EUROPE - European insurance companies will be forced to slash their exposure to real estate if the proposed Solvency II regulatory framework continues in its current form, industry experts have warned.
Speaking at the recent Expo Real event in Munich, Marieke van Kamp, head of real estate investments at ING Insurance Benelux, said the insurance company would have to reduce its real estate exposure if it applied the standard risk model.
Current Solvency II proposals incur a 25% capital charge for holding direct real estate. Critics complain this is based on the volatility of the UK market, and research from Investment Property Databank (IPD) argues that the capital charge for a pan-European property exposure should be closer to 15%.
Van Kamp said: "Our main concern is that the current model is calibrated to the UK real estate market, which is quite volatile. So the capital reserves [a company has] to hold for real estate assets are quite high, and an awful lot of return is needed to offset this.
"As an insurance company, if we calculate our asset allocation, taking into account the Solvency II modelling as it now stands, then real estate is not really profitable - it would be better to put our money in other types of assets."
ING Insurance Benelux is planning to use an internal risk model to prove to regulators that it can justify using a lower capital reserve threshold for real estate, allowing it to maintain its current 5% property exposure.
However, there is still uncertainty over whether internal risk models will be fully accepted by the European Insurance and Occupational Pensions Authority (EIOPA), which has advocated risk-based regulations.
When asked by IP Real Estate editor Richard Lowe about the impact of Solvency II on the industry, Michael Morgenroth, member of the board at German insurer Gothaer - said his biggest concern was the treatment of "so-called riskier assets" in relation to bonds, especially for real estate.
"A shock factor of 25% would lead to the results Van Kamp has mentioned," he said. "Insurance companies would shift their asset allocation toward bonds - that's my biggest concern from a real estate investor's point of view."
Morgenroth, who took over as chairman of the European Association for Investors in Non-listed Real Estate Funds (INREV) in June and has already claimed the SCR should be closer to 15%, also questioned Solvency II's impact on smaller insurers.
"The model is dubious in terms of competition because it really favours the bigger insurance companies, as they will be able to apply internal models, whereas the smaller companies will have to stick with the standard model for a number of reasons," he said.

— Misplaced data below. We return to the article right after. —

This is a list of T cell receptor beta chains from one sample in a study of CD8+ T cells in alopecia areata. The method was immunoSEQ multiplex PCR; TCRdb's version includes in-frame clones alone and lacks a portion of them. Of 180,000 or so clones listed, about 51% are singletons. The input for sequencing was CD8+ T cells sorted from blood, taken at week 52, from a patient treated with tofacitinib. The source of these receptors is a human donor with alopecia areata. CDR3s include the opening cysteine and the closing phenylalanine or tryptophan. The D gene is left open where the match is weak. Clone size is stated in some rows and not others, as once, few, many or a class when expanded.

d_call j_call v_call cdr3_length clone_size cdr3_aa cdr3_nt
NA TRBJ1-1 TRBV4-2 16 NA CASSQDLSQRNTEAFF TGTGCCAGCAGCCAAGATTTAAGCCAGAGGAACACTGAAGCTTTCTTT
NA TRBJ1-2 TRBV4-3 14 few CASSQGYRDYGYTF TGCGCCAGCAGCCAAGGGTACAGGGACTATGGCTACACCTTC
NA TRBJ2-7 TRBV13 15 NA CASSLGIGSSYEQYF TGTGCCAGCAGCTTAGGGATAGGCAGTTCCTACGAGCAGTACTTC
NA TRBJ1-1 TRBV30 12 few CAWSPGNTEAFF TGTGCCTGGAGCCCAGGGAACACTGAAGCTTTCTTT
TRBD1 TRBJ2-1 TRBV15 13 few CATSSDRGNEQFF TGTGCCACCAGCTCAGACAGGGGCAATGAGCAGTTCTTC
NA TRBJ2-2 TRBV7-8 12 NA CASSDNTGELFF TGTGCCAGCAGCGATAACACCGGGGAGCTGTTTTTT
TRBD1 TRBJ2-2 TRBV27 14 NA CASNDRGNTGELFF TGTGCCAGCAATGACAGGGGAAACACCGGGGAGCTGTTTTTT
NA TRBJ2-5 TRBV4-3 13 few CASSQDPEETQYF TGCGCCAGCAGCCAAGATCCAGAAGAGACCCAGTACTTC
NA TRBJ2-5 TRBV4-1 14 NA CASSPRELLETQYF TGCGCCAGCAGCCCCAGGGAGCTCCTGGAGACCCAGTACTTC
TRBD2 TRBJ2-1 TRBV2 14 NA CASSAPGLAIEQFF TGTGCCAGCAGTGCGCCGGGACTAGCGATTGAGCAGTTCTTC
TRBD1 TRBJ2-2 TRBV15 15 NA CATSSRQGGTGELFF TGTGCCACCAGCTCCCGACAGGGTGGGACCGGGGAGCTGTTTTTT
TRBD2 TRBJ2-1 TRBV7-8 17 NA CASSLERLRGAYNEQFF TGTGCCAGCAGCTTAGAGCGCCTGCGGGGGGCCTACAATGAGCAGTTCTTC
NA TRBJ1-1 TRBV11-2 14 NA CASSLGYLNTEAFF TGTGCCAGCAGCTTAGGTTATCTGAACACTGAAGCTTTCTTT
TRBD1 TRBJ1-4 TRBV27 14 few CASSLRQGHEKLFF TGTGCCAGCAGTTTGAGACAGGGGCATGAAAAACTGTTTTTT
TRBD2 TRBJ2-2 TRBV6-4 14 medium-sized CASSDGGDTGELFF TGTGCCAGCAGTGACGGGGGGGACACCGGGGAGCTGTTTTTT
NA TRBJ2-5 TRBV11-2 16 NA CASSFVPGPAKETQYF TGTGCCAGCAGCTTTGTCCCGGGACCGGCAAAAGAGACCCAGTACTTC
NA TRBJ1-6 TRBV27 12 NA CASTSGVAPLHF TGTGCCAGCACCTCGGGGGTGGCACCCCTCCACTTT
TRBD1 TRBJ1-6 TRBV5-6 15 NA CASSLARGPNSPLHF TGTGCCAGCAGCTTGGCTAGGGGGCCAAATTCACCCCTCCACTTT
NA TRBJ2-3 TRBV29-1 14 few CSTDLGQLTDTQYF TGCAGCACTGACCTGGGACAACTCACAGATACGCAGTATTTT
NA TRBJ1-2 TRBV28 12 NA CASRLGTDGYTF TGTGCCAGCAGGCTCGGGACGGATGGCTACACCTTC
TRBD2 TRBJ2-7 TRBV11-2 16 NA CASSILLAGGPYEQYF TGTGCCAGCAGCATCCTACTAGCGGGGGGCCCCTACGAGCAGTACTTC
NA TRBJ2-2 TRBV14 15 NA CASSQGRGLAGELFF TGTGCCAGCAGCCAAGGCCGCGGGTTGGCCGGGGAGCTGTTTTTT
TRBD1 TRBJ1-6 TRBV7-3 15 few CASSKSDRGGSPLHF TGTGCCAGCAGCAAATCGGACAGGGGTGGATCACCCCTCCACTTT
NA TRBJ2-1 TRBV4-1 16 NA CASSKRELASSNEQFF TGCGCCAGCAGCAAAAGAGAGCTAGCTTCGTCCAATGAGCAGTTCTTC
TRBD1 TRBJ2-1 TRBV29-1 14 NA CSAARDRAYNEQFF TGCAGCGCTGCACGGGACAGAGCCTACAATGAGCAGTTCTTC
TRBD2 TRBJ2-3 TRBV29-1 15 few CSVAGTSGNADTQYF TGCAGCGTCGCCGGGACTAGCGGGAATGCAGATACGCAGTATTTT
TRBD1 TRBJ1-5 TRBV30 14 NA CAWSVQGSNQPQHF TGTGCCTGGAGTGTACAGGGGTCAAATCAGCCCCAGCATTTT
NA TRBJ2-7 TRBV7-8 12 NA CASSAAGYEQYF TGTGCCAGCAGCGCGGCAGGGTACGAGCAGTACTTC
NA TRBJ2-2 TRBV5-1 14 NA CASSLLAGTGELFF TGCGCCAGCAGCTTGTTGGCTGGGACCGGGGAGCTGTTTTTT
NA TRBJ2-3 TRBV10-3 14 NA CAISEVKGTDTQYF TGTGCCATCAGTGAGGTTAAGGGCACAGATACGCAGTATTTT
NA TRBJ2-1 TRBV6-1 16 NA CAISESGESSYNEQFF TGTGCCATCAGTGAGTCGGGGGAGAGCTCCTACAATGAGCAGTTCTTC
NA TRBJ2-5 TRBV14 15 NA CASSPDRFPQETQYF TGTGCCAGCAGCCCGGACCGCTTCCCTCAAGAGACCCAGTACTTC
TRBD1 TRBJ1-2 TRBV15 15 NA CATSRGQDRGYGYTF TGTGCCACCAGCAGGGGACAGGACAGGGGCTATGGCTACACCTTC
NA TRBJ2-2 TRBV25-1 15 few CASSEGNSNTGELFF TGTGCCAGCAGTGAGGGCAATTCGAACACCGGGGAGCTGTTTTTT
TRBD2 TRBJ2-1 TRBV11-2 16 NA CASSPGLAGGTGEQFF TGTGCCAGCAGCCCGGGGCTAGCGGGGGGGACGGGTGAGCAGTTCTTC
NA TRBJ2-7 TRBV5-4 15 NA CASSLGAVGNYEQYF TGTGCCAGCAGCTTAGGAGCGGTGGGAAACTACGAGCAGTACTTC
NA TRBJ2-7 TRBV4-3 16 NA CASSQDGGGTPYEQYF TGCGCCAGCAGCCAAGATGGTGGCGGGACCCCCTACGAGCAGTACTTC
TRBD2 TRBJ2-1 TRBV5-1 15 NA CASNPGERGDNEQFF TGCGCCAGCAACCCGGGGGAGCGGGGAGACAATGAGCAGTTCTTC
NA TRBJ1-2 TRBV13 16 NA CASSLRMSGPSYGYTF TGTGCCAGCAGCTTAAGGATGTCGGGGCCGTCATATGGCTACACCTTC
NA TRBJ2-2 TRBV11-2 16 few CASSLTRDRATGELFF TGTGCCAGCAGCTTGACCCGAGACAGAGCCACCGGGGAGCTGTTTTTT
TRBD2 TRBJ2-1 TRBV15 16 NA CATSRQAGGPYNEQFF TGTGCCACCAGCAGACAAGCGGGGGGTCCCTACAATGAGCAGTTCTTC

He said this would lead to sharp differences in capital requirements for companies depending on their size, which in turn could lead to consolidation.
Laurent Lavergne, head of fund management at AXA Real Estate, argued that the current framework was too focused on "short-term views, short-term valuations and short-term risks".
"With Solvency II, the spirit of the law no longer takes into account the long-term view," he said. "It focuses on what you can lose over a 12-month period, with no care about the recovery you can expect if you are holding assets for a longer period of time.
"My concern involves having to match long-term assets with short-term views of the market, specifically with real estate, which is not very liquid. You cannot hedge property today, and it has a derivatives market that is fairly limited."
Paul Rivlin, joint chief executive at Palatium Investment Management, said: "The biggest problem is that Solvency II is so uncertain. The last thing we need in today's markets are more uncertainties."
IPD published a second update to its Solvency II research report in September, highlighting the uncertainty over the treatment of pooled fund structures under the regulations.
The research update calls for clarification over whether real estate funds will be treated as direct property, whereby the 25% capital charge is applied to the gross asset value (GAV) of underlying real estate assets, or if they will be treated as an equity investment with a higher capital charge (39% for listed, 49% for unlisted) applied to the fund's net asset value (NAV).
IPD said: "The uncertainty as to which treatment is envisaged under Solvency II arises from comments regarding companies that suggest geared vehicles should follow the equity treatment.
"In practice, pooled funds and other vehicles cover a broad and complex spectrum in terms of the vehicles themselves."
For this reason, IPD proposed that the "most sensible" option would be to allow insurers to decide on a case-by-case basis whether they thought an investment in a real estate vehicle should be treated as transparent or equity.